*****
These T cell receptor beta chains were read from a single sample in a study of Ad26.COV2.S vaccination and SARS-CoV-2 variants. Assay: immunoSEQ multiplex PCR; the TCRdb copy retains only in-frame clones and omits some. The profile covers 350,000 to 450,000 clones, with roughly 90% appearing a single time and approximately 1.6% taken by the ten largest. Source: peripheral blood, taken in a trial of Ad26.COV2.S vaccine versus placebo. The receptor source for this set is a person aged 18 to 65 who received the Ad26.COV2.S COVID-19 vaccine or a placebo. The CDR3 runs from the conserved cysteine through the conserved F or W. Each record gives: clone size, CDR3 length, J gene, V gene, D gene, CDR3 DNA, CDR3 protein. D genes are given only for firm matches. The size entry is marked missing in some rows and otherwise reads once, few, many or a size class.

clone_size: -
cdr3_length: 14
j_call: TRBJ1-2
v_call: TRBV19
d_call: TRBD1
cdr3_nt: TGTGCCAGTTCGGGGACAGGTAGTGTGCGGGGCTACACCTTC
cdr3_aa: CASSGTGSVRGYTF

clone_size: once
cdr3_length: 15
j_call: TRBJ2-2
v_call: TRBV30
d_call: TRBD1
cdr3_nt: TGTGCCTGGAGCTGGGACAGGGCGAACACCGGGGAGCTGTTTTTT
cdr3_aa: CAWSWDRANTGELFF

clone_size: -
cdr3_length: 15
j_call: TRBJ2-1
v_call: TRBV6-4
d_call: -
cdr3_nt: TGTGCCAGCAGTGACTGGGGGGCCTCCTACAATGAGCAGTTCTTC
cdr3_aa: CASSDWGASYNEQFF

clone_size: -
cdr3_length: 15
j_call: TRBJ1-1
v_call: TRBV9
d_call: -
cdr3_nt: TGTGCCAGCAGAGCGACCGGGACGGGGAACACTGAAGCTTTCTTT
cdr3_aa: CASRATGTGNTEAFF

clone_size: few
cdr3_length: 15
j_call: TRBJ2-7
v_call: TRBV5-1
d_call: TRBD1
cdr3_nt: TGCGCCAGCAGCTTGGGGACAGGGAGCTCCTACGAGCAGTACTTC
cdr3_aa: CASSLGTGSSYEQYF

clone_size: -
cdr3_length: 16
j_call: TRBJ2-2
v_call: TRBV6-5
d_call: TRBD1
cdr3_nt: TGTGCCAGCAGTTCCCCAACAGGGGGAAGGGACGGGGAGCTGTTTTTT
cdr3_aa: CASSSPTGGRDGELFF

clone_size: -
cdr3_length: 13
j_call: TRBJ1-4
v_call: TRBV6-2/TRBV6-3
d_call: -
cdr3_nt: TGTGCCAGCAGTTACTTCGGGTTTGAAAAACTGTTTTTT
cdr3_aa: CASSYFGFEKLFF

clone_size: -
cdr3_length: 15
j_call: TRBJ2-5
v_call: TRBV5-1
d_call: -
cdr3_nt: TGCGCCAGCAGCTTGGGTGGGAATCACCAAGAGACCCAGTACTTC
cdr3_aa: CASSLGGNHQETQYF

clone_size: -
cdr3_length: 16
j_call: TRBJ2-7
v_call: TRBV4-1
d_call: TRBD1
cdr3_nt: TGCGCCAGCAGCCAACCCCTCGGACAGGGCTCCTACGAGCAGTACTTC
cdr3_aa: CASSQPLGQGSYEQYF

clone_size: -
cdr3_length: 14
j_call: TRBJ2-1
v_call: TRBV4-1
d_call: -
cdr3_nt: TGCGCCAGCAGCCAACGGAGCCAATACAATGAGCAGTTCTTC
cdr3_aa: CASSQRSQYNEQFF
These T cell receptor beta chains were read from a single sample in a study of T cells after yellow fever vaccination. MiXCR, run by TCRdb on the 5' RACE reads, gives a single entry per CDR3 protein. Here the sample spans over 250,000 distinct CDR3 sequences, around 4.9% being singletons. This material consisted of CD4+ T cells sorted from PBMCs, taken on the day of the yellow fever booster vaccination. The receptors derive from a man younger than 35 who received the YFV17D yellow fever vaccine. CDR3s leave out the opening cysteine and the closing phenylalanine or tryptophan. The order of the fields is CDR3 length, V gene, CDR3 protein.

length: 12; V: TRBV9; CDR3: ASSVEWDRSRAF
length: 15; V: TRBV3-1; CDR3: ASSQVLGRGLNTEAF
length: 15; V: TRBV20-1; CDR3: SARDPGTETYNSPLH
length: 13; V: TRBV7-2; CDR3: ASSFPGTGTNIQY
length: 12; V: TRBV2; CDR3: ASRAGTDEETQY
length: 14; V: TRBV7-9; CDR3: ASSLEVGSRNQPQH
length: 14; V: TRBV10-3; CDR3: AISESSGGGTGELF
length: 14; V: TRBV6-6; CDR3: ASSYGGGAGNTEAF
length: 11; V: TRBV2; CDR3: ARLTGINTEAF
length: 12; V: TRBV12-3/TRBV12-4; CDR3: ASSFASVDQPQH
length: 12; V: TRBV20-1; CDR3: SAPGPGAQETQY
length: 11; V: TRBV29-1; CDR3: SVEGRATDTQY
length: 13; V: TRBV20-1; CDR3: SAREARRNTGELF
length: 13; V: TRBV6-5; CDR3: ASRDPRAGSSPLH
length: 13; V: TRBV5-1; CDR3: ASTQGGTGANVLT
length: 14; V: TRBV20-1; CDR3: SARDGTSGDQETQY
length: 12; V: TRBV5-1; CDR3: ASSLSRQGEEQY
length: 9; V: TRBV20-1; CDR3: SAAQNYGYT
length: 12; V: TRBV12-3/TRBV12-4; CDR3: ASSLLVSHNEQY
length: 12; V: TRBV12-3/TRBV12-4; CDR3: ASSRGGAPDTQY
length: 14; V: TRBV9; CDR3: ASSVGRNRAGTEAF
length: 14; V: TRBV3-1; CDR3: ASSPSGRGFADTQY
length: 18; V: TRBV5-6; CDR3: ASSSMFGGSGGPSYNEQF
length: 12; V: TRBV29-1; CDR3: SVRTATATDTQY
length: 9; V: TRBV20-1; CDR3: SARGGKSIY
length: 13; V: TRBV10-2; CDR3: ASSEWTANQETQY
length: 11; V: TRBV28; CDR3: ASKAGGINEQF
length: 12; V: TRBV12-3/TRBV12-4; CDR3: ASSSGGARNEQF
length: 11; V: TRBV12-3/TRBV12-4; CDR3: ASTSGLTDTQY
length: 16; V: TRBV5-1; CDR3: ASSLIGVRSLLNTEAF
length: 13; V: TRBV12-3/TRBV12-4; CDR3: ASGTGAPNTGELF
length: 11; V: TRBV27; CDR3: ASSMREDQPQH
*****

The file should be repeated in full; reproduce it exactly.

These T cell receptor beta chains were read from a single sample in a study of Ad26.COV2.S vaccination and SARS-CoV-2 variants. Assay: immunoSEQ multiplex PCR; the TCRdb copy retains only in-frame clones and omits some. The profile covers 350,000 to 450,000 clones, with roughly 90% appearing a single time and approximately 1.6% taken by the ten largest. Source: peripheral blood, taken in a trial of Ad26.COV2.S vaccine versus placebo. The receptor source for this set is a person aged 18 to 65 who received the Ad26.COV2.S COVID-19 vaccine or a placebo. The CDR3 runs from the conserved cysteine through the conserved F or W. Each record gives: clone size, CDR3 length, J gene, V gene, D gene, CDR3 DNA, CDR3 protein. D genes are given only for firm matches. The size entry is marked missing in some rows and otherwise reads once, few, many or a size class.

clone_size: -
cdr3_length: 14
j_call: TRBJ1-2
v_call: TRBV19
d_call: TRBD1
cdr3_nt: TGTGCCAGTTCGGGGACAGGTAGTGTGCGGGGCTACACCTTC
cdr3_aa: CASSGTGSVRGYTF

clone_size: once
cdr3_length: 15
j_call: TRBJ2-2
v_call: TRBV30
d_call: TRBD1
cdr3_nt: TGTGCCTGGAGCTGGGACAGGGCGAACACCGGGGAGCTGTTTTTT
cdr3_aa: CAWSWDRANTGELFF

clone_size: -
cdr3_length: 15
j_call: TRBJ2-1
v_call: TRBV6-4
d_call: -
cdr3_nt: TGTGCCAGCAGTGACTGGGGGGCCTCCTACAATGAGCAGTTCTTC
cdr3_aa: CASSDWGASYNEQFF

clone_size: -
cdr3_length: 15
j_call: TRBJ1-1
v_call: TRBV9
d_call: -
cdr3_nt: TGTGCCAGCAGAGCGACCGGGACGGGGAACACTGAAGCTTTCTTT
cdr3_aa: CASRATGTGNTEAFF

clone_size: few
cdr3_length: 15
j_call: TRBJ2-7
v_call: TRBV5-1
d_call: TRBD1
cdr3_nt: TGCGCCAGCAGCTTGGGGACAGGGAGCTCCTACGAGCAGTACTTC
cdr3_aa: CASSLGTGSSYEQYF

clone_size: -
cdr3_length: 16
j_call: TRBJ2-2
v_call: TRBV6-5
d_call: TRBD1
cdr3_nt: TGTGCCAGCAGTTCCCCAACAGGGGGAAGGGACGGGGAGCTGTTTTTT
cdr3_aa: CASSSPTGGRDGELFF

clone_size: -
cdr3_length: 13
j_call: TRBJ1-4
v_call: TRBV6-2/TRBV6-3
d_call: -
cdr3_nt: TGTGCCAGCAGTTACTTCGGGTTTGAAAAACTGTTTTTT
cdr3_aa: CASSYFGFEKLFF

clone_size: -
cdr3_length: 15
j_call: TRBJ2-5
v_call: TRBV5-1
d_call: -
cdr3_nt: TGCGCCAGCAGCTTGGGTGGGAATCACCAAGAGACCCAGTACTTC
cdr3_aa: CASSLGGNHQETQYF

clone_size: -
cdr3_length: 16
j_call: TRBJ2-7
v_call: TRBV4-1
d_call: TRBD1
cdr3_nt: TGCGCCAGCAGCCAACCCCTCGGACAGGGCTCCTACGAGCAGTACTTC
cdr3_aa: CASSQPLGQGSYEQYF

clone_size: -
cdr3_length: 14
j_call: TRBJ2-1
v_call: TRBV4-1
d_call: -
cdr3_nt: TGCGCCAGCAGCCAACGGAGCCAATACAATGAGCAGTTCTTC
cdr3_aa: CASSQRSQYNEQFF
These T cell receptor beta chains were read from a single sample in a study of T cells after yellow fever vaccination. MiXCR, run by TCRdb on the 5' RACE reads, gives a single entry per CDR3 protein. Here the sample spans over 250,000 distinct CDR3 sequences, around 4.9% being singletons. This material consisted of CD4+ T cells sorted from PBMCs, taken on the day of the yellow fever booster vaccination. The receptors derive from a man younger than 35 who received the YFV17D yellow fever vaccine. CDR3s leave out the opening cysteine and the closing phenylalanine or tryptophan. The order of the fields is CDR3 length, V gene, CDR3 protein.

length: 12; V: TRBV9; CDR3: ASSVEWDRSRAF
length: 15; V: TRBV3-1; CDR3: ASSQVLGRGLNTEAF
length: 15; V: TRBV20-1; CDR3: SARDPGTETYNSPLH
length: 13; V: TRBV7-2; CDR3: ASSFPGTGTNIQY
length: 12; V: TRBV2; CDR3: ASRAGTDEETQY
length: 14; V: TRBV7-9; CDR3: ASSLEVGSRNQPQH
length: 14; V: TRBV10-3; CDR3: AISESSGGGTGELF
length: 14; V: TRBV6-6; CDR3: ASSYGGGAGNTEAF
length: 11; V: TRBV2; CDR3: ARLTGINTEAF
length: 12; V: TRBV12-3/TRBV12-4; CDR3: ASSFASVDQPQH
length: 12; V: TRBV20-1; CDR3: SAPGPGAQETQY
length: 11; V: TRBV29-1; CDR3: SVEGRATDTQY
length: 13; V: TRBV20-1; CDR3: SAREARRNTGELF
length: 13; V: TRBV6-5; CDR3: ASRDPRAGSSPLH
length: 13; V: TRBV5-1; CDR3: ASTQGGTGANVLT
length: 14; V: TRBV20-1; CDR3: SARDGTSGDQETQY
length: 12; V: TRBV5-1; CDR3: ASSLSRQGEEQY
length: 9; V: TRBV20-1; CDR3: SAAQNYGYT
length: 12; V: TRBV12-3/TRBV12-4; CDR3: ASSLLVSHNEQY
length: 12; V: TRBV12-3/TRBV12-4; CDR3: ASSRGGAPDTQY
length: 14; V: TRBV9; CDR3: ASSVGRNRAGTEAF
length: 14; V: TRBV3-1; CDR3: ASSPSGRGFADTQY
length: 18; V: TRBV5-6; CDR3: ASSSMFGGSGGPSYNEQF
length: 12; V: TRBV29-1; CDR3: SVRTATATDTQY
length: 9; V: TRBV20-1; CDR3: SARGGKSIY
length: 13; V: TRBV10-2; CDR3: ASSEWTANQETQY
length: 11; V: TRBV28; CDR3: ASKAGGINEQF
length: 12; V: TRBV12-3/TRBV12-4; CDR3: ASSSGGARNEQF
length: 11; V: TRBV12-3/TRBV12-4; CDR3: ASTSGLTDTQY
length: 16; V: TRBV5-1; CDR3: ASSLIGVRSLLNTEAF
length: 13; V: TRBV12-3/TRBV12-4; CDR3: ASGTGAPNTGELF
length: 11; V: TRBV27; CDR3: ASSMREDQPQH